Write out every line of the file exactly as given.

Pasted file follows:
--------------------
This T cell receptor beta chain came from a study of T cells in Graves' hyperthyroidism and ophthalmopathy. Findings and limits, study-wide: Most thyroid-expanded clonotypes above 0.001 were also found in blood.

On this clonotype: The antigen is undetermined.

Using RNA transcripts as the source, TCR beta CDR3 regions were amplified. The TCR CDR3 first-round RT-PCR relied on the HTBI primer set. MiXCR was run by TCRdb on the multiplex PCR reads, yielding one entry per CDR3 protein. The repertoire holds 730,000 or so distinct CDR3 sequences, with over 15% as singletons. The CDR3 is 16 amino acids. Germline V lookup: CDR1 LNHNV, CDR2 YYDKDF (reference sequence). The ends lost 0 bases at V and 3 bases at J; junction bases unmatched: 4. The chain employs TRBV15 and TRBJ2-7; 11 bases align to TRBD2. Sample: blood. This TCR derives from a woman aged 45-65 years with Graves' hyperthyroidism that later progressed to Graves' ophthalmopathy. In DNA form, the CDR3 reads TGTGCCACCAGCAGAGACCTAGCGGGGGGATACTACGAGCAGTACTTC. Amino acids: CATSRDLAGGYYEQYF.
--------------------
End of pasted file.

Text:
This T cell receptor beta chain came from a study of T cells in Graves' hyperthyroidism and ophthalmopathy. Findings and limits, study-wide: Most thyroid-expanded clonotypes above 0.001 were also found in blood.

On this clonotype: The antigen is undetermined.

Using RNA transcripts as the source, TCR beta CDR3 regions were amplified. The TCR CDR3 first-round RT-PCR relied on the HTBI primer set. MiXCR was run by TCRdb on the multiplex PCR reads, yielding one entry per CDR3 protein. The repertoire holds 730,000 or so distinct CDR3 sequences, with over 15% as singletons. The CDR3 is 16 amino acids. Germline V lookup: CDR1 LNHNV, CDR2 YYDKDF (reference sequence). The ends lost 0 bases at V and 3 bases at J; junction bases unmatched: 4. The chain employs TRBV15 and TRBJ2-7; 11 bases align to TRBD2. Sample: blood. This TCR derives from a woman aged 45-65 years with Graves' hyperthyroidism that later progressed to Graves' ophthalmopathy. In DNA form, the CDR3 reads TGTGCCACCAGCAGAGACCTAGCGGGGGGATACTACGAGCAGTACTTC. Amino acids: CATSRDLAGGYYEQYF.